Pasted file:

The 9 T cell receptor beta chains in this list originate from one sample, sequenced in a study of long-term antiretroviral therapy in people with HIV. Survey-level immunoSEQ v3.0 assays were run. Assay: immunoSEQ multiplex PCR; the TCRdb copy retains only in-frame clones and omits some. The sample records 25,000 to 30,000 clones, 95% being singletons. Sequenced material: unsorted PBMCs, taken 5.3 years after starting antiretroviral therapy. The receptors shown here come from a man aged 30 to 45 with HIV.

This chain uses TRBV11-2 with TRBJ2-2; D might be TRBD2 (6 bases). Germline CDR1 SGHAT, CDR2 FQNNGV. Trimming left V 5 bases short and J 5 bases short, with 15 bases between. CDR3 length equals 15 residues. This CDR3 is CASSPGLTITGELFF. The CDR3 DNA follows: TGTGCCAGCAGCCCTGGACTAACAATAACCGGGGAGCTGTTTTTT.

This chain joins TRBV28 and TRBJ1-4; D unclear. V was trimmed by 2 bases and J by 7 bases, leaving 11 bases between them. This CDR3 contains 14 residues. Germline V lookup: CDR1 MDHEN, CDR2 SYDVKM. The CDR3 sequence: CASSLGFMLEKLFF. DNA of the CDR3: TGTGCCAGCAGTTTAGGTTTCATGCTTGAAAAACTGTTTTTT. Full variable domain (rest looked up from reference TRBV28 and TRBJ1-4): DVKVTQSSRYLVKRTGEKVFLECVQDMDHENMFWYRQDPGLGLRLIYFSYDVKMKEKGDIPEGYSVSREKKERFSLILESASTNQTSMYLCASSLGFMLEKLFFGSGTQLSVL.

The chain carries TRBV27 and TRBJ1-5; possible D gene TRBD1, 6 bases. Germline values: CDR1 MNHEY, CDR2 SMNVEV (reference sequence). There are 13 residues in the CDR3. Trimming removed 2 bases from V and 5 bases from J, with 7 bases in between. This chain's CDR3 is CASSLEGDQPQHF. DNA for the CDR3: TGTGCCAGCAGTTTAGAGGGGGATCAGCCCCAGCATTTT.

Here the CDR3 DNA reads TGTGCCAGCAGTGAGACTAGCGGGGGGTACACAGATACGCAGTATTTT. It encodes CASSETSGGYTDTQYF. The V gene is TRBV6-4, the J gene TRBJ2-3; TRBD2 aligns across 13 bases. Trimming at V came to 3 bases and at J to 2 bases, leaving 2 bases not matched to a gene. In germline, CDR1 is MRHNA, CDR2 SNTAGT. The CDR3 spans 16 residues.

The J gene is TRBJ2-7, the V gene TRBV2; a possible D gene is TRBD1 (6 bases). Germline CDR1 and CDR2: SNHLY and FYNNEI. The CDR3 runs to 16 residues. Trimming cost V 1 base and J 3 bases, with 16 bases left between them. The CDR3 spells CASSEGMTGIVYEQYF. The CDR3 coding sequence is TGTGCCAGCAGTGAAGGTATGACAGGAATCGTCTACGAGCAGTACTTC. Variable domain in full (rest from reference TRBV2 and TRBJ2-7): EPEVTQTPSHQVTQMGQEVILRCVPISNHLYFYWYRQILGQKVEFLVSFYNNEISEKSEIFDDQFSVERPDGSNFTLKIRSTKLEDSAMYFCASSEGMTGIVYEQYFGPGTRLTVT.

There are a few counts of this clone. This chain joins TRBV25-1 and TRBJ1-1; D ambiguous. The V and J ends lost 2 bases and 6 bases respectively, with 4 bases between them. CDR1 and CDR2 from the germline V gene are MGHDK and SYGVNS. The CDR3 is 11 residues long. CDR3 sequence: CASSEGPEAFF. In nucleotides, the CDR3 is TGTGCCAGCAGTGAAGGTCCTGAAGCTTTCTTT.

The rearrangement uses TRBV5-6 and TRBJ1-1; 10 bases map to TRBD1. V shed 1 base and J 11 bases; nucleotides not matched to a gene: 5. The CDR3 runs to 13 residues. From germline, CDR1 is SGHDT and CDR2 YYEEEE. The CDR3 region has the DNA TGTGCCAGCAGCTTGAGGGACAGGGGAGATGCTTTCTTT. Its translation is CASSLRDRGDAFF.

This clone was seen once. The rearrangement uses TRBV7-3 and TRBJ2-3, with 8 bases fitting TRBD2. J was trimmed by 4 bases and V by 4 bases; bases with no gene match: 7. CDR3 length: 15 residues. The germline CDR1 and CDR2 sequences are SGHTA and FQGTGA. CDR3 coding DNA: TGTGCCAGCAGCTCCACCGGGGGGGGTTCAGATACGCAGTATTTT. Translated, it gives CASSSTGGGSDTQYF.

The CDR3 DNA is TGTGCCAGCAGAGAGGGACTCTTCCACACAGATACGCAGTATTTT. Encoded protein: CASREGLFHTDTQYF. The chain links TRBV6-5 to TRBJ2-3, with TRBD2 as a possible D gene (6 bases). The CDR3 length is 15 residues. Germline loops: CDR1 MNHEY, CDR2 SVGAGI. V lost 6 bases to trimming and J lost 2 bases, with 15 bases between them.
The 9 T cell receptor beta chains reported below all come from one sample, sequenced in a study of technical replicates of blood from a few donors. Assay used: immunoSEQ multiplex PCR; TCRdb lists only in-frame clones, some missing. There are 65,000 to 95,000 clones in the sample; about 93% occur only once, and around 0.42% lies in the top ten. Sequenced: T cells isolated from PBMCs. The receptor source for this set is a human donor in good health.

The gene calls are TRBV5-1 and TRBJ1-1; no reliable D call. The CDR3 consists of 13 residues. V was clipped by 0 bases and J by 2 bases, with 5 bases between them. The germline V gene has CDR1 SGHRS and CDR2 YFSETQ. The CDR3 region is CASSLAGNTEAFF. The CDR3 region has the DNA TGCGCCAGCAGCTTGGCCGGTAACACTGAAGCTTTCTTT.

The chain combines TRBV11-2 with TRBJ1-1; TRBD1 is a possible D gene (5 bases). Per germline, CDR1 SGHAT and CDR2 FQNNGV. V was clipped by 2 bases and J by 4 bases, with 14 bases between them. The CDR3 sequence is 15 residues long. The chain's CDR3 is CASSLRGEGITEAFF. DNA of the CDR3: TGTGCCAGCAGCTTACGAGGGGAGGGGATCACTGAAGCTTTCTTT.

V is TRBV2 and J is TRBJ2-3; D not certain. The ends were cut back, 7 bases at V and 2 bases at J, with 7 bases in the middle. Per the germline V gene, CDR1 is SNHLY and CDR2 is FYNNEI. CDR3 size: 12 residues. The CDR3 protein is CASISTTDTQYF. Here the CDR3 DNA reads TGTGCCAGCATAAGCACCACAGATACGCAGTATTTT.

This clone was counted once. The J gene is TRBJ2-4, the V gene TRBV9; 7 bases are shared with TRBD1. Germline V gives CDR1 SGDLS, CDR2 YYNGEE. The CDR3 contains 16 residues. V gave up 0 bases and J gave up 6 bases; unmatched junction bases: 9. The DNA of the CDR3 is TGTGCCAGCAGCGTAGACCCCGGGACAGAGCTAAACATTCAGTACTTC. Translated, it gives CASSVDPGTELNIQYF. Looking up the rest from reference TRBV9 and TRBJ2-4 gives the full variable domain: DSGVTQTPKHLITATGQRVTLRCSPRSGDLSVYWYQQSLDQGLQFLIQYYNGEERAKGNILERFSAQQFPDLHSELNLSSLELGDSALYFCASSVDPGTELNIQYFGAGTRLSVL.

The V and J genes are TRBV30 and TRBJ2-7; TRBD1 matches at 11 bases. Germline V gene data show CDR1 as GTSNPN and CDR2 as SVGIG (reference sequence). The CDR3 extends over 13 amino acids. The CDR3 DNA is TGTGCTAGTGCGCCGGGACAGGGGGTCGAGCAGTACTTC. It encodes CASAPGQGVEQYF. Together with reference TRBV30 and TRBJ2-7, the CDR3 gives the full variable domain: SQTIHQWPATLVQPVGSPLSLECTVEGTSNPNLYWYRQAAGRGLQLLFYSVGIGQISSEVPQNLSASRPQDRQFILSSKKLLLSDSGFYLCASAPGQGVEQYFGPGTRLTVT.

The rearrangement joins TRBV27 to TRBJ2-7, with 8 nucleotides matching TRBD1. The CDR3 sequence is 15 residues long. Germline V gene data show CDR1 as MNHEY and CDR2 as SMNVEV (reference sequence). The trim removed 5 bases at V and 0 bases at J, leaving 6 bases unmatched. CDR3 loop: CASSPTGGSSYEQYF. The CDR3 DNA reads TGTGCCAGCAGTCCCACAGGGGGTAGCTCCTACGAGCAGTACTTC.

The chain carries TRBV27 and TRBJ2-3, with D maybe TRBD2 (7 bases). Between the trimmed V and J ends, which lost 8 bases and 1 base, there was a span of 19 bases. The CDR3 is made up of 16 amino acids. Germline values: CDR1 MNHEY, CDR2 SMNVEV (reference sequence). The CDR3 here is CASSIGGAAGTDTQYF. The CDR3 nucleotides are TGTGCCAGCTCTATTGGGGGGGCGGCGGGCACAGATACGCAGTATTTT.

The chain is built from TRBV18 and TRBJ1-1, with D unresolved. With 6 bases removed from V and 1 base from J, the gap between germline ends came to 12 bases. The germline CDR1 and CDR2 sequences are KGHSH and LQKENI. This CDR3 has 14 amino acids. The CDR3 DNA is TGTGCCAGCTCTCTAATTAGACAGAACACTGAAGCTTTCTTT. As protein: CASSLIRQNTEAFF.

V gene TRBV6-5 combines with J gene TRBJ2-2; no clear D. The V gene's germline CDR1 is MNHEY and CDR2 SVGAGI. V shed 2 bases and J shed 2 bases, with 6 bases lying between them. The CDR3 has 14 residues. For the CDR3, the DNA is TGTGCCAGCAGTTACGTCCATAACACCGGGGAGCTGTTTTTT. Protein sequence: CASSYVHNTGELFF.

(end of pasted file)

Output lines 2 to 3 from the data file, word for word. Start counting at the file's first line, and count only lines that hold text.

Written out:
This chain uses TRBV11-2 with TRBJ2-2; D might be TRBD2 (6 bases). Germline CDR1 SGHAT, CDR2 FQNNGV. Trimming left V 5 bases short and J 5 bases short, with 15 bases between. CDR3 length equals 15 residues. This CDR3 is CASSPGLTITGELFF. The CDR3 DNA follows: TGTGCCAGCAGCCCTGGACTAACAATAACCGGGGAGCTGTTTTTT.

This chain joins TRBV28 and TRBJ1-4; D unclear. V was trimmed by 2 bases and J by 7 bases, leaving 11 bases between them. This CDR3 contains 14 residues. Germline V lookup: CDR1 MDHEN, CDR2 SYDVKM. The CDR3 sequence: CASSLGFMLEKLFF. DNA of the CDR3: TGTGCCAGCAGTTTAGGTTTCATGCTTGAAAAACTGTTTTTT. Full variable domain (rest looked up from reference TRBV28 and TRBJ1-4): DVKVTQSSRYLVKRTGEKVFLECVQDMDHENMFWYRQDPGLGLRLIYFSYDVKMKEKGDIPEGYSVSREKKERFSLILESASTNQTSMYLCASSLGFMLEKLFFGSGTQLSVL.